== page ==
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ABC: Trump loyalist at DOJ circulated draft Georgia letter with false election fraud claims

The draft December 28 letter, published by ABC News, urged top Georgia officials to convene the state legislature in a special session to evaluate supposed “irregularities” in the 2020 election.
The letter said, falsely, that Justice Department had identified “significant concerns that may have impacted of the outcome of the election in multiple States, including the State of Georgia.”
According to internal Justice Department emails also obtained by ABC News, the letter was circulated by Jeffrey Clark, a top department official who was working with the then-President to get the department more directly involved in the Trump election reversal crusade. Clark was acting attorney general of the civil division at the time.
He sent the draft letter, according to the emails, to acting Attorney General Jeffrey Rosen and acting Deputy Attorney General Richard Donoghue. Though the letter was directed to Georgia, Clark’s email indicated that he wanted to send similar versions to “each relevant state.”
“I set it up for signature by the three of us. I think we should get it out as soon as possible,” Clark told Rosen and Donoghue, according to the emails obtained by ABC News.
“I see no valid downsides to sending out the letter,” Clark said.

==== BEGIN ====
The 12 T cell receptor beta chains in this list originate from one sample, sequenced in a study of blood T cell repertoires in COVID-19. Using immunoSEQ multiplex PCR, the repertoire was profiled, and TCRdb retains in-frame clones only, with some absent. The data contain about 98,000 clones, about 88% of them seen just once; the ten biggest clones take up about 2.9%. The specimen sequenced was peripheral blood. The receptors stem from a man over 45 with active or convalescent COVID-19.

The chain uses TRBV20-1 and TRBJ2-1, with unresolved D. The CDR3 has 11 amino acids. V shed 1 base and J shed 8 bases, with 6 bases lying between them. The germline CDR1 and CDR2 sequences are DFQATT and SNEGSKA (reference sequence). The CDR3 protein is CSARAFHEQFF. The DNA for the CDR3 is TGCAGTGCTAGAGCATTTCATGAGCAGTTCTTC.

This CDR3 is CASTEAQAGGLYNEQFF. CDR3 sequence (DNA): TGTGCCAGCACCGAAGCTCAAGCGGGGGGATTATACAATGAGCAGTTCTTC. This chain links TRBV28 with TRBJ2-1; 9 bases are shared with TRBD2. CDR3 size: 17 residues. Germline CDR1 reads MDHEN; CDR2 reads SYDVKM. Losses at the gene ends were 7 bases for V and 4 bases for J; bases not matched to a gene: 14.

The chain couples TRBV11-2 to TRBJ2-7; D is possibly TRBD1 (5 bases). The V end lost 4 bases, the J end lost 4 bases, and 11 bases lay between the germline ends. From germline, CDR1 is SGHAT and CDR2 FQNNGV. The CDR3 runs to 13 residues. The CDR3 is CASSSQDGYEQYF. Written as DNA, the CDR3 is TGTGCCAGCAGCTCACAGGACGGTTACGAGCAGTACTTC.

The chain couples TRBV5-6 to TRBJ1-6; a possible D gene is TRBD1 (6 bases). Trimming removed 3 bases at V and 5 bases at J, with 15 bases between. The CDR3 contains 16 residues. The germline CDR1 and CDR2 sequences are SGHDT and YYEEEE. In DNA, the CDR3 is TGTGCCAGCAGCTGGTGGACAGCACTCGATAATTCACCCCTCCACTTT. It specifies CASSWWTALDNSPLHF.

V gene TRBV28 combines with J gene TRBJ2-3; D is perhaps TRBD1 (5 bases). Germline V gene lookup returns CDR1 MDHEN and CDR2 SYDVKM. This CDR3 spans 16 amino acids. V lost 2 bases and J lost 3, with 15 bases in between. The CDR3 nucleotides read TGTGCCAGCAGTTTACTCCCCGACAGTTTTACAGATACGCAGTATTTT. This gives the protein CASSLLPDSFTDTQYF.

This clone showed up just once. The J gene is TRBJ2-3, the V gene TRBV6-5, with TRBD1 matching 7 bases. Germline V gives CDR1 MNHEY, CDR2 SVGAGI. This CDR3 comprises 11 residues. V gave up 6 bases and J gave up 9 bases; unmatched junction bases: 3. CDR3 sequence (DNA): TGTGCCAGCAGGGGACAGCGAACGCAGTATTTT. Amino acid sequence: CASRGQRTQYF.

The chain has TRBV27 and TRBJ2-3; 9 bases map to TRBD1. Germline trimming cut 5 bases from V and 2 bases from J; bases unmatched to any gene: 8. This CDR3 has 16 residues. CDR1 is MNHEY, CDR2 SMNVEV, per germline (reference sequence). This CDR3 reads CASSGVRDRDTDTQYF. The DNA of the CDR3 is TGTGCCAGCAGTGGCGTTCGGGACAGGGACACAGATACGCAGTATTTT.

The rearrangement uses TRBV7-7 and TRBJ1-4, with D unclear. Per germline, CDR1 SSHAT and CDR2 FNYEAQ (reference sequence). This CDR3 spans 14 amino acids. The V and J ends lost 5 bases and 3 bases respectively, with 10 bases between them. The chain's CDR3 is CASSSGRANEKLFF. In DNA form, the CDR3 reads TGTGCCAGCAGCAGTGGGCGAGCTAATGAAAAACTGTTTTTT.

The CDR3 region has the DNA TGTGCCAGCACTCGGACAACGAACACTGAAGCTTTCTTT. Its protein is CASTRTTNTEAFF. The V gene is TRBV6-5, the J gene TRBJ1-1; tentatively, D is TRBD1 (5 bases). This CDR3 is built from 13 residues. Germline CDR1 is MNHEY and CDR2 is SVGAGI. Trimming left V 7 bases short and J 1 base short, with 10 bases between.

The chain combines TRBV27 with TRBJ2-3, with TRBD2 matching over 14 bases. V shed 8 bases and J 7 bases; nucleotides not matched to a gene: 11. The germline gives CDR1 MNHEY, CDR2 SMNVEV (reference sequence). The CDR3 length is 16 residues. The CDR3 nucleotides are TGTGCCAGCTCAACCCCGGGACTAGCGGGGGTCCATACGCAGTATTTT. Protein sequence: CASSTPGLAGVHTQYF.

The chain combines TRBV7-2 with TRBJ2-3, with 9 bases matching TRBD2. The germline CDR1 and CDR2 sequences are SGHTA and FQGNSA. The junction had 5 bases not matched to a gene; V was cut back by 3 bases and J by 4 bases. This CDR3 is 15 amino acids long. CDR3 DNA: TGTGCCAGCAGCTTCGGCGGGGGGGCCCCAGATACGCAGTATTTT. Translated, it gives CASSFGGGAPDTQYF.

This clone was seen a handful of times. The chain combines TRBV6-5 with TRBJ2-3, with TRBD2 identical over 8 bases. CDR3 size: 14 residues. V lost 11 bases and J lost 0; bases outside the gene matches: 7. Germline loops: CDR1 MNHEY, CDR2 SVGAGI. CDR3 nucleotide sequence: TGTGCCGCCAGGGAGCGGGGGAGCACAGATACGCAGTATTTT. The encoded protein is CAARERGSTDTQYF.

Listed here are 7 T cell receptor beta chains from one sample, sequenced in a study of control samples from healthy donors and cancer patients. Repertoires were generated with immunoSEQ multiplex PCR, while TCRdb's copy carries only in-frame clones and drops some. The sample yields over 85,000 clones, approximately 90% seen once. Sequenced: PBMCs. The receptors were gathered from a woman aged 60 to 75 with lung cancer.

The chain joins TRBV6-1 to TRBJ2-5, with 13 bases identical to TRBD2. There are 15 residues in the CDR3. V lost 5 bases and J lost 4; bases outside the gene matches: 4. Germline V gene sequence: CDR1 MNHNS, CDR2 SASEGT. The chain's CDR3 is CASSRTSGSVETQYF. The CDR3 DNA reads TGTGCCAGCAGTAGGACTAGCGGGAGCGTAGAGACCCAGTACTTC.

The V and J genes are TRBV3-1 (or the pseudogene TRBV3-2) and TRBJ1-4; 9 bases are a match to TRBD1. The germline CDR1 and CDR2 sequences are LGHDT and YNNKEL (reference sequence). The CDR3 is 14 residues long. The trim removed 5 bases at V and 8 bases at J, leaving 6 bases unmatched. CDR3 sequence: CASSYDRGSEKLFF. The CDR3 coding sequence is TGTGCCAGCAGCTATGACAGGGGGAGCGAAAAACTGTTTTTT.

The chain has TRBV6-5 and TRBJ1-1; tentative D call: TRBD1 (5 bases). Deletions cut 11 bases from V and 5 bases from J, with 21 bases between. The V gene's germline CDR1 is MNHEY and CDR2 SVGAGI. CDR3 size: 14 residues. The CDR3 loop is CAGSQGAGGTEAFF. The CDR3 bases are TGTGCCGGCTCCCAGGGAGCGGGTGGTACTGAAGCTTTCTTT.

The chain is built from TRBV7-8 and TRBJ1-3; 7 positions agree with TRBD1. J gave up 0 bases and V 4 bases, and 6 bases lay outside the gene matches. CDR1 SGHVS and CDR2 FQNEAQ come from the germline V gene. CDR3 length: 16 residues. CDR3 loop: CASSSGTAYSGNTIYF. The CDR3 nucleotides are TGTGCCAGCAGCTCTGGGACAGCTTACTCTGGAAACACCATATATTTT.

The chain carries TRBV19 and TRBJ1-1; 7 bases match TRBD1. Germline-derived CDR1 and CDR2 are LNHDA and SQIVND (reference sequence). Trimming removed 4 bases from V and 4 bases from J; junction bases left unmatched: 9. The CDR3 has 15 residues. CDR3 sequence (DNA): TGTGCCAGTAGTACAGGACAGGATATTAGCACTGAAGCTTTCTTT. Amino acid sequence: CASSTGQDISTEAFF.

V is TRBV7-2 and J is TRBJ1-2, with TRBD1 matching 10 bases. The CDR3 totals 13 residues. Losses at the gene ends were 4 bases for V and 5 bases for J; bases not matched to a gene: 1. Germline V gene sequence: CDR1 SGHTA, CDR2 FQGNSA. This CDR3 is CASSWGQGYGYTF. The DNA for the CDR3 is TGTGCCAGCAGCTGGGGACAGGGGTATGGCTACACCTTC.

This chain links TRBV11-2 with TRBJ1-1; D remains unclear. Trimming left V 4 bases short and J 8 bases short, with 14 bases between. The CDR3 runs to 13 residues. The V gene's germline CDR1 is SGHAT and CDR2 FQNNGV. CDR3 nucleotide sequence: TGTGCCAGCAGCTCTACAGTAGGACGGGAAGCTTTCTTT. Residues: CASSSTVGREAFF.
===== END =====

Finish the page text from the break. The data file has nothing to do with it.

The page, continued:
Donoghue, in his emailed response obtained by ABC News, vehemently expressed opposition to sending the letter. He noted that former Attorney General William Barr had publicly announced that the department had not found evidence of mass voter fraud that would have changed the outcome of the election. Donoghue said he was unaware of any developments since Barr’s assessment that would have changed that conclusion. Furthermore, Donoghue, noted it was not in DOJ’s typical practices to update non-law enforcement actors on the progress of investigation, as Clark’s draft letter to the Georgia officials promised the department would do.
Donoghue told Clark in the email that there was “no chance” he would sign the draft letter “or anything remotely like this.” Donoghue added that, from where he stood, “this is not even in the realm of possibility.”
On January 2, Rosen later weighed in to make clear that he was “not prepared to sign such a letter,” according to the email chain.
The internal documents were turned over by the department to the House Oversight Committee, ABC News said, as the committee investigates Trump’s attempts to overturn the election. The committee had no comment when reached by CNN, and the Justice Department declined to comment as well. Rosen and Donoghue also had no comment.
The draft letter was one of several examples of how Trump tried to weaponize the Justice Department in his efforts to reverse his electoral defeat. Trump himself demanded that DOJ officials declare the election “illegal” and “corrupt,” according to notes of a December 27 call Trump had with Rosen and Donoghue released by the House committee last week. Internal DOJ documents previously released by the committee showed that Trump allies had also pressured the department to get involved in the legal fight to disrupt the election results.
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